yes that very one. i have nothing against jews or israël but it surprises me when black people declare they LOVE people who do not have so much consideration for them. it’s like when i hear black people acting like arabs are our brothers and sisters while ignoring that they have a history of mistreating blacks.

      don’t get me wrong i have arab friends and i’m not throwing them all in the same box but i just can’t ignore that a certain amount of them did not realize that we’re in the 21st century and still behave like mindless barbarians towards us. it’s not hatred it’s just being conscious .

      i really wish more black people would be conscious. we have the power to create wealth unfortunately we look like we want to create wealth for others for the sake of being accepted.
      sorry for the rant but the “i love israël” commentator just left me like O-O.

    • AnnT

      at eve-audrey
      I agree. I never understood the absolute love affair with Israel. I am by no means knocking the people of the country at all. I just give them the same side-eye as people who proclaim their absolute love for the my own country, the US, while willfully ignoring its history and problems.

    • eve-audrey

      @missy quite frankly i won’t be replying to you anymore you don’t look like someone with whom i’ll have an intelligent conversation. where did i say that i hated jews? i have never hated jews i am just aware of the current situation of ethiopian jews there. if you dont’ give a fuck what happened to them it’s your right.

      as far as your miss israel argument goes, well… there’s a black family in the white house now right? and still you are complaining about your situation as a black person in the US because immigrants are taking black people opportunities away. aren’t you supposed to be in paradise now that POTUS is (half)black? your argument doesn’t make sense but… nevermind have a nice day.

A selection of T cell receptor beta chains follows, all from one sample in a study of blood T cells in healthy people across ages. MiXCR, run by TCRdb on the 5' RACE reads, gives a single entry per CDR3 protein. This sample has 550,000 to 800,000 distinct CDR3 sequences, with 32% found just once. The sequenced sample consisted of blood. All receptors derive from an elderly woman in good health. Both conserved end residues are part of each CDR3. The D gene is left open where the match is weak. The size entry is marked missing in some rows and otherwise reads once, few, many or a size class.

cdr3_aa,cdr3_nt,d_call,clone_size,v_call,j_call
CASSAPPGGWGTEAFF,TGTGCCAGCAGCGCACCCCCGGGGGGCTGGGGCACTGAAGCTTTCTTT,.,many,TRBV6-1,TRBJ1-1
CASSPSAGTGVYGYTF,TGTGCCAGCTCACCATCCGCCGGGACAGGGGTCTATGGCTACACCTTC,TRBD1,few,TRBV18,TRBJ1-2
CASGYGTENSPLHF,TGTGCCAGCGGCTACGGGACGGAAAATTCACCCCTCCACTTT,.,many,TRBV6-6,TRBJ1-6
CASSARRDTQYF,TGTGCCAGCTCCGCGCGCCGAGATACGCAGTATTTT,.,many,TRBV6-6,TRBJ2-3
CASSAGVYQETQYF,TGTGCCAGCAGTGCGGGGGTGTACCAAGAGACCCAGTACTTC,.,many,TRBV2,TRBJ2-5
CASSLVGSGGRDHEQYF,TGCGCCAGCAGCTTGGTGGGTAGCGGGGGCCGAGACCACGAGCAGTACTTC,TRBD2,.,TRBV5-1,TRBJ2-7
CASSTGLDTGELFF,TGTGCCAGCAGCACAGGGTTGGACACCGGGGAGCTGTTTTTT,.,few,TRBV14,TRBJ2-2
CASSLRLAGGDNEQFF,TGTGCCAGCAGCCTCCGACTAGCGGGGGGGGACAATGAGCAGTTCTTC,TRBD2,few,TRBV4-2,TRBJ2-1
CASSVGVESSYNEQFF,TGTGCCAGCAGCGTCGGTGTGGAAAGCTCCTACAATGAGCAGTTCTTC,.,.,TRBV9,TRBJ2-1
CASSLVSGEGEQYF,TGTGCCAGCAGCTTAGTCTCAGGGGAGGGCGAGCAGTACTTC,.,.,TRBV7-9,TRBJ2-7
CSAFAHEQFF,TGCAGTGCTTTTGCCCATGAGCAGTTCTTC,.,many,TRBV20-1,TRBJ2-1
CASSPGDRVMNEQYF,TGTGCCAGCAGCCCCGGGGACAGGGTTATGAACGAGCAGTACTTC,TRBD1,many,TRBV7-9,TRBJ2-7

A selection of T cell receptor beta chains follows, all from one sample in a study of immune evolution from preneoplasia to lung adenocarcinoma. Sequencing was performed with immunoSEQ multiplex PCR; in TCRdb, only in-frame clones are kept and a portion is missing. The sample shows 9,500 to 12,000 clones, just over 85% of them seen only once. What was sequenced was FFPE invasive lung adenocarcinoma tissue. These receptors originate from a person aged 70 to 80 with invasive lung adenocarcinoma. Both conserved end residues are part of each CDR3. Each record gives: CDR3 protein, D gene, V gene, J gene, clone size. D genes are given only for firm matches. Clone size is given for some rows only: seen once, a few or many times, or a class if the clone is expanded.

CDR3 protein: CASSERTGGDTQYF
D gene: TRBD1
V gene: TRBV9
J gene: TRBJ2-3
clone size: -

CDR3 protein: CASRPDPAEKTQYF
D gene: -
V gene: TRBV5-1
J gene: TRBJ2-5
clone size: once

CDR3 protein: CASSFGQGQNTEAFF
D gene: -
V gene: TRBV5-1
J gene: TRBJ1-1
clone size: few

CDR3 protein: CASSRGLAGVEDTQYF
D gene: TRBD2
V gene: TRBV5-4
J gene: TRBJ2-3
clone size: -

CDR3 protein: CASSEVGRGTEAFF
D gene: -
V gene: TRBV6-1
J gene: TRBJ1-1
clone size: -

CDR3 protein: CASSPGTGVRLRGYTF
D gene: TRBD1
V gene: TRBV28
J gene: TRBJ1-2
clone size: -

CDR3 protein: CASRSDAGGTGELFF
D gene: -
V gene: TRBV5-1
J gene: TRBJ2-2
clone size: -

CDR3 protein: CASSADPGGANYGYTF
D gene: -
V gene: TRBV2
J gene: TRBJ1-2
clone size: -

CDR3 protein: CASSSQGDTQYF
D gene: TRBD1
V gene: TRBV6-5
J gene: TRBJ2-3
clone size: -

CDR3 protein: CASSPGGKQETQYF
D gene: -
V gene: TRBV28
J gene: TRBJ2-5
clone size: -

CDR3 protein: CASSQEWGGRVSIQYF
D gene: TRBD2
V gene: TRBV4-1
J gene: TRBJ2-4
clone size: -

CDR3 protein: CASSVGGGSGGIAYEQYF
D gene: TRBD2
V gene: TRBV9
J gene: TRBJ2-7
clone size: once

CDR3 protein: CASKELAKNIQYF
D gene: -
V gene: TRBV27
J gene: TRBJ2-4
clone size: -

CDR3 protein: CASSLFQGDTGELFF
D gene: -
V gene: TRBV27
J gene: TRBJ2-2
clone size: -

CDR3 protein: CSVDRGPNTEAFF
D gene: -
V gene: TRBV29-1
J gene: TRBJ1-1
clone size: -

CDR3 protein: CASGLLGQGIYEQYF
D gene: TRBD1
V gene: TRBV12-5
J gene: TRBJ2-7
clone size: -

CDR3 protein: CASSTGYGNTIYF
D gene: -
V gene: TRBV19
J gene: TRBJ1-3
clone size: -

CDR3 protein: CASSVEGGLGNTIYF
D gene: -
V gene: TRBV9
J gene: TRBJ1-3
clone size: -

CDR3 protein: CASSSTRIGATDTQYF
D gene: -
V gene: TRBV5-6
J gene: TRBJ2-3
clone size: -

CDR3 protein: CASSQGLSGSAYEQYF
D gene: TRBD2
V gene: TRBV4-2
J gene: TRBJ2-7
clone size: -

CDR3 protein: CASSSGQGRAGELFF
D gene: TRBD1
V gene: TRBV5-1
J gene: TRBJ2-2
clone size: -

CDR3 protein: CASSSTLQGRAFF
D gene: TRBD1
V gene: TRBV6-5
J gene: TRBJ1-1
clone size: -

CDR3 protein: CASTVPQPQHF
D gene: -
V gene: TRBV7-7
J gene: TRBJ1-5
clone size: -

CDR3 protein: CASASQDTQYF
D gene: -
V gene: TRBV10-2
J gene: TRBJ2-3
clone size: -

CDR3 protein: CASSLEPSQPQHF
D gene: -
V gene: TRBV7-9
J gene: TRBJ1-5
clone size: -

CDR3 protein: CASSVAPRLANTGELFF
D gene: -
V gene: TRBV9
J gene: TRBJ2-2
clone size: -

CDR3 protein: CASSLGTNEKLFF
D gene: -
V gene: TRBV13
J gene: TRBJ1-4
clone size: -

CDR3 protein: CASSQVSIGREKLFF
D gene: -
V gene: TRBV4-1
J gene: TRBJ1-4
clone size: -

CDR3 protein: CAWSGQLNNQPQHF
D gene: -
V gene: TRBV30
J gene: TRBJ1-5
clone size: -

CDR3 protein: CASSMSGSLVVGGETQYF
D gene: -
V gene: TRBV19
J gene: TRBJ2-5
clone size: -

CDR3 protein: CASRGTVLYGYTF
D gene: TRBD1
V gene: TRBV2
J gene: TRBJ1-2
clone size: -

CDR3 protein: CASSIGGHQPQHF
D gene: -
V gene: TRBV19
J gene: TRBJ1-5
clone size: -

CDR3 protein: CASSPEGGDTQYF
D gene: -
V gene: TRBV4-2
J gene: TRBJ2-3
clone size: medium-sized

• Rue.

    Good for her. I hate $hitty laws like this. It’s called freedom of expression-Fuck off and let women be.

  • GeekMommaRants

    Religion is horrible, this story is just one example. Since when does ones dress determine their character? We have folks who wear hijab to rob people, are these folks good pious muslims, NO!

    • PEOPLE are horrible. They are horrible WITH and WITHOUT religion. Blaming religion is lazy as hell and more importantly, empirically false. People love organization everywhere else in their lives, but not with their spirituality. If that’s your choice, cool, but, can we please stop parroting the same clichés and make an effort to think beyond that which we can see? We arrogantly look upon people as though what they do was not at one point logical even though we have no idea where the logic comes from. It’s arrogant to think that everyone outside of your group was created inferior because they are doing things which make no sense to you. Your lack of empathy is your own problem. Your lack of cultural education is your own problem. Your inability to correlate the actions of people in the name of religion with those same actions in the name of man-made secular law is your own problem. People suck. Blaming religion removes accountability from those practicing religion as well as proposes that as long as one claims no religion, no harm will be done. Ridiculous.

  • The RealKay

    I’m not going to blame religion or the “backward,” ways of a country, instead I will say that this is an entrenched system of male supremacy and misogyny. Most people who seriously study Islam will tell you that sure, there are rules, but they are to be applied to everyone, not just women. Many of these edicts talk about spiritual purity rather than decency stemming from covering up physically. Remember, not too long ago, many laws within the U.S. that prevented women from voting, working in certain jobs etc. were often backed by supposed Christian notions. I think that bottom line, people use not only religion, but a ton of reasons to keep women and their bodies in check. It hurts not only women, but men too. Men are then forced to be hyper-vigilant about their masculinity. They can’t show the world that the women they love and are in their lives are equals because they face social consequences, thus losing out on valuable emotional support and relationships. It cuts both ways and it hurts everyone involved.